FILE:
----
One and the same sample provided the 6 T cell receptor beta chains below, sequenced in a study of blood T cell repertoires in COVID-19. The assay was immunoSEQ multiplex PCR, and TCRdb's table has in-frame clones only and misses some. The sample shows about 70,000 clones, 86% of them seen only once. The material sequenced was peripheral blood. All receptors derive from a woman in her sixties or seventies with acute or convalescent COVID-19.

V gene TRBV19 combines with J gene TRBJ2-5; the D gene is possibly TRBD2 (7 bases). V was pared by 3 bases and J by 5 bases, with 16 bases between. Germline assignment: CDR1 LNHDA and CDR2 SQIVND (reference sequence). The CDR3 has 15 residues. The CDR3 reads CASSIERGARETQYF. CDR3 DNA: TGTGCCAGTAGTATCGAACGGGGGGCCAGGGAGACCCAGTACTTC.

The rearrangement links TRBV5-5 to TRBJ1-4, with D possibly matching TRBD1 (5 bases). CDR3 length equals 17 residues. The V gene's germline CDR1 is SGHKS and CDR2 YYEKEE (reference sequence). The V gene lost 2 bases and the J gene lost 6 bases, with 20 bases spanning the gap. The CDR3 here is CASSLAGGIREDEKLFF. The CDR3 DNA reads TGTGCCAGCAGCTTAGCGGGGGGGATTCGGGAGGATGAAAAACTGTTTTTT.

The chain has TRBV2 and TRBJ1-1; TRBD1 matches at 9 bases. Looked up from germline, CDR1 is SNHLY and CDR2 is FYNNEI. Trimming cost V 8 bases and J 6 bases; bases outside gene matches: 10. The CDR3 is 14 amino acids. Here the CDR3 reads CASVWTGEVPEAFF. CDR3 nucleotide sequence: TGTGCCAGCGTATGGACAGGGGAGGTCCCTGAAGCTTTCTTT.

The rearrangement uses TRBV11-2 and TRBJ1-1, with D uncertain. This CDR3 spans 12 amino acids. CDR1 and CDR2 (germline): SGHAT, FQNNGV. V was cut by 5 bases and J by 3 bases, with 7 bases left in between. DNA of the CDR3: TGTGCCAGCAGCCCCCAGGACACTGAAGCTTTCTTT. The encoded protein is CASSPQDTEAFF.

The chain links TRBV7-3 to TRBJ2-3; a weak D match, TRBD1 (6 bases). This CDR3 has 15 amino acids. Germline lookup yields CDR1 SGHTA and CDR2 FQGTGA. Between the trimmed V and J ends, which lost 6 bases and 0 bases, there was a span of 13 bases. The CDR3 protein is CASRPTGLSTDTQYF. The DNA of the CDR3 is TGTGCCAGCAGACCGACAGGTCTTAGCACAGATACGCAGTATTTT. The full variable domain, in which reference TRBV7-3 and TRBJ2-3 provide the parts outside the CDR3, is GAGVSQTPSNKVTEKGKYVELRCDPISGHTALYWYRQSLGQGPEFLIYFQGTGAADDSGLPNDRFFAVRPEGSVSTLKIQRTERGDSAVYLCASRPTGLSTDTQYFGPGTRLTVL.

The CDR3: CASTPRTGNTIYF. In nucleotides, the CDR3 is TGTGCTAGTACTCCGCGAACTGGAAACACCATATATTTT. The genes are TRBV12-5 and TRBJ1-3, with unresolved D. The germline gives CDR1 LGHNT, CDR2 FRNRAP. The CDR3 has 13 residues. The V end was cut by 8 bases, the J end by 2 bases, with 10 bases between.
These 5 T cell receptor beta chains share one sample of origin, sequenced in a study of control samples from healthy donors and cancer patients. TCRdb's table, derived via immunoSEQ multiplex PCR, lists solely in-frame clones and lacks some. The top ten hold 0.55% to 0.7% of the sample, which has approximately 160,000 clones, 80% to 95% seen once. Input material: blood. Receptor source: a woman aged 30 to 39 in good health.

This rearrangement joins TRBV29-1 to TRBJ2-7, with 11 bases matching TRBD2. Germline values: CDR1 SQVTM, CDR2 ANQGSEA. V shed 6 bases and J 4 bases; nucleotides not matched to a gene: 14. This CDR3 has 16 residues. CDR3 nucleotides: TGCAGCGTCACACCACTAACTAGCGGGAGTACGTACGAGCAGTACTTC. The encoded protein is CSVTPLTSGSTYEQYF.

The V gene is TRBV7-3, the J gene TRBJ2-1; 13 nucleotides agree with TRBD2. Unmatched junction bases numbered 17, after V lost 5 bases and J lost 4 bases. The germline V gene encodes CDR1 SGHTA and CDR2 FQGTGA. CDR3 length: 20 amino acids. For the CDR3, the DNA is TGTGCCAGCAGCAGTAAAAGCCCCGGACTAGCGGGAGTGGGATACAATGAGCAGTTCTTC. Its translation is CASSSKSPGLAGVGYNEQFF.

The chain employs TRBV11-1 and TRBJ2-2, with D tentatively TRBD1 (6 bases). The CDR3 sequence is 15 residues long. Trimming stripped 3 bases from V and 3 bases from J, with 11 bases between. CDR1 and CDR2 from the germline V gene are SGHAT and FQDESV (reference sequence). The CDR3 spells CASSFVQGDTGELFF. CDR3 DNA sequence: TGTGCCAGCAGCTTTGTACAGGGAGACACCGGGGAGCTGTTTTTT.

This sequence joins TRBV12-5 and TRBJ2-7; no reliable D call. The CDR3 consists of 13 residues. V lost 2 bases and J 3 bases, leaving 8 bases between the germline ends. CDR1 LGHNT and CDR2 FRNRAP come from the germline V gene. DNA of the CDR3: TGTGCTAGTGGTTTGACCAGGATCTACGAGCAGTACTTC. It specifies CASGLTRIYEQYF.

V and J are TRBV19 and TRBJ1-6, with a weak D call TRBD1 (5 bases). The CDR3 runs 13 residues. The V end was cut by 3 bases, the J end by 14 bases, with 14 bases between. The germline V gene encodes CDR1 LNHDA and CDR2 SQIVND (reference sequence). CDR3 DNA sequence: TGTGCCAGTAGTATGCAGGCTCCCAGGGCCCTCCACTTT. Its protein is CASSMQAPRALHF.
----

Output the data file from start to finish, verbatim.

One and the same sample provided the 6 T cell receptor beta chains below, sequenced in a study of blood T cell repertoires in COVID-19. The assay was immunoSEQ multiplex PCR, and TCRdb's table has in-frame clones only and misses some. The sample shows about 70,000 clones, 86% of them seen only once. The material sequenced was peripheral blood. All receptors derive from a woman in her sixties or seventies with acute or convalescent COVID-19.

V gene TRBV19 combines with J gene TRBJ2-5; the D gene is possibly TRBD2 (7 bases). V was pared by 3 bases and J by 5 bases, with 16 bases between. Germline assignment: CDR1 LNHDA and CDR2 SQIVND (reference sequence). The CDR3 has 15 residues. The CDR3 reads CASSIERGARETQYF. CDR3 DNA: TGTGCCAGTAGTATCGAACGGGGGGCCAGGGAGACCCAGTACTTC.

The rearrangement links TRBV5-5 to TRBJ1-4, with D possibly matching TRBD1 (5 bases). CDR3 length equals 17 residues. The V gene's germline CDR1 is SGHKS and CDR2 YYEKEE (reference sequence). The V gene lost 2 bases and the J gene lost 6 bases, with 20 bases spanning the gap. The CDR3 here is CASSLAGGIREDEKLFF. The CDR3 DNA reads TGTGCCAGCAGCTTAGCGGGGGGGATTCGGGAGGATGAAAAACTGTTTTTT.

The chain has TRBV2 and TRBJ1-1; TRBD1 matches at 9 bases. Looked up from germline, CDR1 is SNHLY and CDR2 is FYNNEI. Trimming cost V 8 bases and J 6 bases; bases outside gene matches: 10. The CDR3 is 14 amino acids. Here the CDR3 reads CASVWTGEVPEAFF. CDR3 nucleotide sequence: TGTGCCAGCGTATGGACAGGGGAGGTCCCTGAAGCTTTCTTT.

The rearrangement uses TRBV11-2 and TRBJ1-1, with D uncertain. This CDR3 spans 12 amino acids. CDR1 and CDR2 (germline): SGHAT, FQNNGV. V was cut by 5 bases and J by 3 bases, with 7 bases left in between. DNA of the CDR3: TGTGCCAGCAGCCCCCAGGACACTGAAGCTTTCTTT. The encoded protein is CASSPQDTEAFF.

The chain links TRBV7-3 to TRBJ2-3; a weak D match, TRBD1 (6 bases). This CDR3 has 15 amino acids. Germline lookup yields CDR1 SGHTA and CDR2 FQGTGA. Between the trimmed V and J ends, which lost 6 bases and 0 bases, there was a span of 13 bases. The CDR3 protein is CASRPTGLSTDTQYF. The DNA of the CDR3 is TGTGCCAGCAGACCGACAGGTCTTAGCACAGATACGCAGTATTTT. The full variable domain, in which reference TRBV7-3 and TRBJ2-3 provide the parts outside the CDR3, is GAGVSQTPSNKVTEKGKYVELRCDPISGHTALYWYRQSLGQGPEFLIYFQGTGAADDSGLPNDRFFAVRPEGSVSTLKIQRTERGDSAVYLCASRPTGLSTDTQYFGPGTRLTVL.

The CDR3: CASTPRTGNTIYF. In nucleotides, the CDR3 is TGTGCTAGTACTCCGCGAACTGGAAACACCATATATTTT. The genes are TRBV12-5 and TRBJ1-3, with unresolved D. The germline gives CDR1 LGHNT, CDR2 FRNRAP. The CDR3 has 13 residues. The V end was cut by 8 bases, the J end by 2 bases, with 10 bases between.
These 5 T cell receptor beta chains share one sample of origin, sequenced in a study of control samples from healthy donors and cancer patients. TCRdb's table, derived via immunoSEQ multiplex PCR, lists solely in-frame clones and lacks some. The top ten hold 0.55% to 0.7% of the sample, which has approximately 160,000 clones, 80% to 95% seen once. Input material: blood. Receptor source: a woman aged 30 to 39 in good health.

This rearrangement joins TRBV29-1 to TRBJ2-7, with 11 bases matching TRBD2. Germline values: CDR1 SQVTM, CDR2 ANQGSEA. V shed 6 bases and J 4 bases; nucleotides not matched to a gene: 14. This CDR3 has 16 residues. CDR3 nucleotides: TGCAGCGTCACACCACTAACTAGCGGGAGTACGTACGAGCAGTACTTC. The encoded protein is CSVTPLTSGSTYEQYF.

The V gene is TRBV7-3, the J gene TRBJ2-1; 13 nucleotides agree with TRBD2. Unmatched junction bases numbered 17, after V lost 5 bases and J lost 4 bases. The germline V gene encodes CDR1 SGHTA and CDR2 FQGTGA. CDR3 length: 20 amino acids. For the CDR3, the DNA is TGTGCCAGCAGCAGTAAAAGCCCCGGACTAGCGGGAGTGGGATACAATGAGCAGTTCTTC. Its translation is CASSSKSPGLAGVGYNEQFF.

The chain employs TRBV11-1 and TRBJ2-2, with D tentatively TRBD1 (6 bases). The CDR3 sequence is 15 residues long. Trimming stripped 3 bases from V and 3 bases from J, with 11 bases between. CDR1 and CDR2 from the germline V gene are SGHAT and FQDESV (reference sequence). The CDR3 spells CASSFVQGDTGELFF. CDR3 DNA sequence: TGTGCCAGCAGCTTTGTACAGGGAGACACCGGGGAGCTGTTTTTT.

This sequence joins TRBV12-5 and TRBJ2-7; no reliable D call. The CDR3 consists of 13 residues. V lost 2 bases and J 3 bases, leaving 8 bases between the germline ends. CDR1 LGHNT and CDR2 FRNRAP come from the germline V gene. DNA of the CDR3: TGTGCTAGTGGTTTGACCAGGATCTACGAGCAGTACTTC. It specifies CASGLTRIYEQYF.

V and J are TRBV19 and TRBJ1-6, with a weak D call TRBD1 (5 bases). The CDR3 runs 13 residues. The V end was cut by 3 bases, the J end by 14 bases, with 14 bases between. The germline V gene encodes CDR1 LNHDA and CDR2 SQIVND (reference sequence). CDR3 DNA sequence: TGTGCCAGTAGTATGCAGGCTCCCAGGGCCCTCCACTTT. Its protein is CASSMQAPRALHF.